It can be difficult for anyone to achieve the recommended 150 minutes of weekly exercise. For people with diabetes, especially those who are sedentary, creating a more active lifestyle can seem overwhelming.
Barriers to physical activity
Physical activity is essential to diabetes management because it improves cardiovascular health, provides glycemic control, reduces stress levels and offers many other benefits. However, Sheri Colberg, PhD, Professor Emerita from Old Dominion University, says people with diabetes are often hindered by fears about becoming hypoglycemic or developing an injury. She also points out that people with diabetes face barriers due to related health conditions, such as peripheral neuropathy or depression.
One study of patients with Type 2 diabetes found the most significant barriers to engaging in physical activity were a negative self-image, followed by a lack of support.1 Fortunately, this study also found that physicians can play a key role in providing reassurance, training and long-term guidance to patients trying to become more active. As long as it is tailored to the patient’s specific needs, motivations and barriers, physicians should consider a prescription for physical activity as seriously as any drug prescription.
Physicians can positively influence the lifestyle changes of their patients, even before diabetes develops. A study of people with prediabetes found that those respondents who had received advice about physical activity from their health-care provider were more likely to report increasing their activity levels.2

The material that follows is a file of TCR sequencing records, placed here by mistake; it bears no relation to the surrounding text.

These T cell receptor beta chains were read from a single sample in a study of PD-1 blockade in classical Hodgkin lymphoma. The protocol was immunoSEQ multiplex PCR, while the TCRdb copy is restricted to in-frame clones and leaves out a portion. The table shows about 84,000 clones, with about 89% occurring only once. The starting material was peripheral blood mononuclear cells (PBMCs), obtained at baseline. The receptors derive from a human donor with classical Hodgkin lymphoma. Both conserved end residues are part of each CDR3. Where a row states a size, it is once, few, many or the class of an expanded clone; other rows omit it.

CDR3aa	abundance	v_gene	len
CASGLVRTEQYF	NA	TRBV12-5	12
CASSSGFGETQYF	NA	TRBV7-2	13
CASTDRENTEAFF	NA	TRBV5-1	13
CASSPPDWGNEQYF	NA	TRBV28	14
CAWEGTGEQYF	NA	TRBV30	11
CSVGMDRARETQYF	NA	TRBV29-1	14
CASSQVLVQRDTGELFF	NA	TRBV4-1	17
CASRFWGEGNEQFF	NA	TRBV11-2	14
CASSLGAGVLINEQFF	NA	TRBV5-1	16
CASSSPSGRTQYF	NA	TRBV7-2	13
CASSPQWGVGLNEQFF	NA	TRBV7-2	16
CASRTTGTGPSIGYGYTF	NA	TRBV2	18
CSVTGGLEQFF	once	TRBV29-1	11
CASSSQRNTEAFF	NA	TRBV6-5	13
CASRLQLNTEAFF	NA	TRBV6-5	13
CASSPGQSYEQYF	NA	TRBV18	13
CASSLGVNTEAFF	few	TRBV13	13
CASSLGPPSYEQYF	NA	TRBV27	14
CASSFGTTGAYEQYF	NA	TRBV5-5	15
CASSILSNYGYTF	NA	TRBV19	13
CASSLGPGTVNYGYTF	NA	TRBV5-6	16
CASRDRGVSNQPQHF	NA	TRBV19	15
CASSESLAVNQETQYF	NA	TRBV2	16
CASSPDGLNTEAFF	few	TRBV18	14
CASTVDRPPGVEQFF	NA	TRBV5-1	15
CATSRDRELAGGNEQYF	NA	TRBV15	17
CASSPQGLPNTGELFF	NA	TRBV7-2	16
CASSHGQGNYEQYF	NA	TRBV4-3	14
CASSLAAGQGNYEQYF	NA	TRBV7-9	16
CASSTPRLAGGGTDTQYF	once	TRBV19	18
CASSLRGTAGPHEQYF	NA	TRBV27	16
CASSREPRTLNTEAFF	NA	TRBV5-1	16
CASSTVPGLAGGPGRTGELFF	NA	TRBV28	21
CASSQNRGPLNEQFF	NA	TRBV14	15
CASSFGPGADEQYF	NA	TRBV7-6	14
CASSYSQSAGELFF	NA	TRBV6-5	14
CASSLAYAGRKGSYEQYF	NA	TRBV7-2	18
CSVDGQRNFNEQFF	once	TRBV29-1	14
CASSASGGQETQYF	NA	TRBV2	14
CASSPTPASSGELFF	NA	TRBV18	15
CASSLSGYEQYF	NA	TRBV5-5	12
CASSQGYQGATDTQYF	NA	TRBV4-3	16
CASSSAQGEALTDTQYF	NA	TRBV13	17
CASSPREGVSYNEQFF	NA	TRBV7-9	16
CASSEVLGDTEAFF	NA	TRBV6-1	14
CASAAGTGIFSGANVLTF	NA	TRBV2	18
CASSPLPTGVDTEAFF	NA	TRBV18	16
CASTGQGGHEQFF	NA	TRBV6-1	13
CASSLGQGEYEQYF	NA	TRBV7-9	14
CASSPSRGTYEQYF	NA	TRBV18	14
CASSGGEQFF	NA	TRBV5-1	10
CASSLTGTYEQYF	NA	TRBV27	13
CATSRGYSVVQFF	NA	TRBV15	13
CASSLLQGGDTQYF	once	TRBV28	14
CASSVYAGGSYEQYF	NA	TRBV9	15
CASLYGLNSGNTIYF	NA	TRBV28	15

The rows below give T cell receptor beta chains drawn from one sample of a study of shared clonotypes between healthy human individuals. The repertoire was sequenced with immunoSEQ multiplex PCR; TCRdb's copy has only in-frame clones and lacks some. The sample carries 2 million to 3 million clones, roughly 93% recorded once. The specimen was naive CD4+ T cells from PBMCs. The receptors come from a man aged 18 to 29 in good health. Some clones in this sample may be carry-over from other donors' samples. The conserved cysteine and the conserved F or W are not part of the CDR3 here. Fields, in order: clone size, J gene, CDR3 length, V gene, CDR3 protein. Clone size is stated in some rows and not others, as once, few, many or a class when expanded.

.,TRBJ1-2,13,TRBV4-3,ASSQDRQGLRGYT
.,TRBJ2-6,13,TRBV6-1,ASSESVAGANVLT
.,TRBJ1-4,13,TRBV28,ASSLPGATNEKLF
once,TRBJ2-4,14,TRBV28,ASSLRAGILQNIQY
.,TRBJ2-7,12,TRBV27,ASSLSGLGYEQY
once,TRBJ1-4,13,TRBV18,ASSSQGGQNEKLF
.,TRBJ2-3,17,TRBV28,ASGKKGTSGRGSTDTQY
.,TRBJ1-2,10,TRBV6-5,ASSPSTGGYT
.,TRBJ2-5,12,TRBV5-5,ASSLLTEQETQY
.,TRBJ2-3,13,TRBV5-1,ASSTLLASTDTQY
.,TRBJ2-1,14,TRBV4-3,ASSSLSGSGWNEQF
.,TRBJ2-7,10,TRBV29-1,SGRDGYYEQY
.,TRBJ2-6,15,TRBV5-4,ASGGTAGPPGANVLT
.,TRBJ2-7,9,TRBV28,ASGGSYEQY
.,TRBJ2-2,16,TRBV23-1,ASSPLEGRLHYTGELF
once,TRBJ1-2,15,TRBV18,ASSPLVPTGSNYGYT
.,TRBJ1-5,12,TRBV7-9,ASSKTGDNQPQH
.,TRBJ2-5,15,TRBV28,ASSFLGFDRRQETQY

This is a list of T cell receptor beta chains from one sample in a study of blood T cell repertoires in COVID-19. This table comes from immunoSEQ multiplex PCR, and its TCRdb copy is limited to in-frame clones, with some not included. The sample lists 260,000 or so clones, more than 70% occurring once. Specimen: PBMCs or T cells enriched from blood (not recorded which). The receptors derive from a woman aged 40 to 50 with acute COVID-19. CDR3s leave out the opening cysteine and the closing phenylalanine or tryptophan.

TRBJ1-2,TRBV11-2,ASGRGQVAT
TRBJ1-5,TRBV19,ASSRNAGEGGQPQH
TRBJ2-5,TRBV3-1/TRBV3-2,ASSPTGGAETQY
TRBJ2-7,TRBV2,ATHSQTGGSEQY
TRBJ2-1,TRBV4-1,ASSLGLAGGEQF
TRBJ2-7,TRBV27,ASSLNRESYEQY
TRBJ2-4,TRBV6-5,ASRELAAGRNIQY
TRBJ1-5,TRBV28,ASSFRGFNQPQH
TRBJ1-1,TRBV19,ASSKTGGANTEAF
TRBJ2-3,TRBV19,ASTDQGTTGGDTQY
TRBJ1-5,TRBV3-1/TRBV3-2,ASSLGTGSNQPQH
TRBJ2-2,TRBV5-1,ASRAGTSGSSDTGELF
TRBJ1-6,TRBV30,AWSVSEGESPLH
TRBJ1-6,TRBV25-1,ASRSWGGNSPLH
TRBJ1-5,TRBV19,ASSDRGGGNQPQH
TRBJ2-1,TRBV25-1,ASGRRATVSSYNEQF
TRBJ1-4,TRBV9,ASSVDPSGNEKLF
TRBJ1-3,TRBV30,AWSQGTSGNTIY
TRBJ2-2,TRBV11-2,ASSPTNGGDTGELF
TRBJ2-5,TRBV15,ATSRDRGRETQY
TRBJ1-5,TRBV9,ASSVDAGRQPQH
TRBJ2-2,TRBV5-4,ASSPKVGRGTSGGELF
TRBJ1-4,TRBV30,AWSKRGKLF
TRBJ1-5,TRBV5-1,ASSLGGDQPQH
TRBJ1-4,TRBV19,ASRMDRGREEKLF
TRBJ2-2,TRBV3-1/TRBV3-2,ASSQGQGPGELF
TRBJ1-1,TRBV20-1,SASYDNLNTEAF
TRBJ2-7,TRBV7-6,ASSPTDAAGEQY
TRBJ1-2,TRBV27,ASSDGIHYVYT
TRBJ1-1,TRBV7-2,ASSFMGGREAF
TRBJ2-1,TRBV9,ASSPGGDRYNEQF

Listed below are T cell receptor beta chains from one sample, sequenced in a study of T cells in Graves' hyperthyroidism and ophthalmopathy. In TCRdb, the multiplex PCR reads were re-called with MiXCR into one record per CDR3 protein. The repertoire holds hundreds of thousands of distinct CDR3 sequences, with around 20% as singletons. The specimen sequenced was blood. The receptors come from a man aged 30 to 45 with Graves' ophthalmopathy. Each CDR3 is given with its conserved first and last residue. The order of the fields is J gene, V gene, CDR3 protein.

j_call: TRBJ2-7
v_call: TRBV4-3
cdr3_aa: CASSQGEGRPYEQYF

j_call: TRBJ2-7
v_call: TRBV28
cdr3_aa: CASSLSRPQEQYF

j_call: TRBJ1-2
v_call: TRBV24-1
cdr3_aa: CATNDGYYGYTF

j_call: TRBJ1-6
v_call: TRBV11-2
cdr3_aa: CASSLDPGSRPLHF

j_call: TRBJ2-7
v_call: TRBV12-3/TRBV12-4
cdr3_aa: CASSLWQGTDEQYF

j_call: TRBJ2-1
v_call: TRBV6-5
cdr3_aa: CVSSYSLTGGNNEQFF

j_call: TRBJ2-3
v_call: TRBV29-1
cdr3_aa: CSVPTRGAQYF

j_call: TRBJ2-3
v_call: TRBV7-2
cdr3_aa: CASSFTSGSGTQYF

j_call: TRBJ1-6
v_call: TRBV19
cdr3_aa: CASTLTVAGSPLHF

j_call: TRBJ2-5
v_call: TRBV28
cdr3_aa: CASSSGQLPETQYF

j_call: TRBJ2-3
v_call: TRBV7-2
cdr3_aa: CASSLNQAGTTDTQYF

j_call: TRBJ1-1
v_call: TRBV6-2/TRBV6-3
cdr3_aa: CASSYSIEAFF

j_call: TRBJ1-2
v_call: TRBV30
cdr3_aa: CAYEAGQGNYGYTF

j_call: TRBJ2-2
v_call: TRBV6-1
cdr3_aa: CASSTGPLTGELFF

Although medical professionals generally understand the importance of physical activity, not nearly enough are advising their patients to change their sedentary lifestyles. A 2017 report cited data that found just 32 percent of patients who saw their physician received advice about physical activity, and only about half of people with diabetes were given such advice.3
Many physicians face their own barriers to providing education and support to sedentary patients, Dr. Colberg notes, including time constraints, uncertainty about how best to approach the topic and what types of exercise to prescribe.
Physicians are more likely to have a positive influence on activity levels if they help the patient develop their own goals, based on individual concerns and motivations, notes Dr. Margaret Powers, PhD, RD, CDE, a research scientist with the International Diabetes Center at Park Nicollet. “Often, patients know what to do, and our job as clinicians is to help reduce barriers and facilitate factors that enable change,” she says.
Physicians who can understand the patient’s perspective gain valuable insights about past interest in exercise, current capabilities and any gaps in knowledge. Physicians can then provide a more individualized activity plan that factors in any other health concerns, thereby helping to avoid injury and loss of motivation.
Health-care providers should try to steer patients away from setting goals based on extrinsic reasons such as losing weight, according to Beth Lewis, PhD, Director of the School of Kinesiology at the University of Minnesota-Twin Cities. Rather, she says, encourage those living with diabetes to focus on intrinsic reasons, such as having more energy or improving mood levels.
Create achievable goals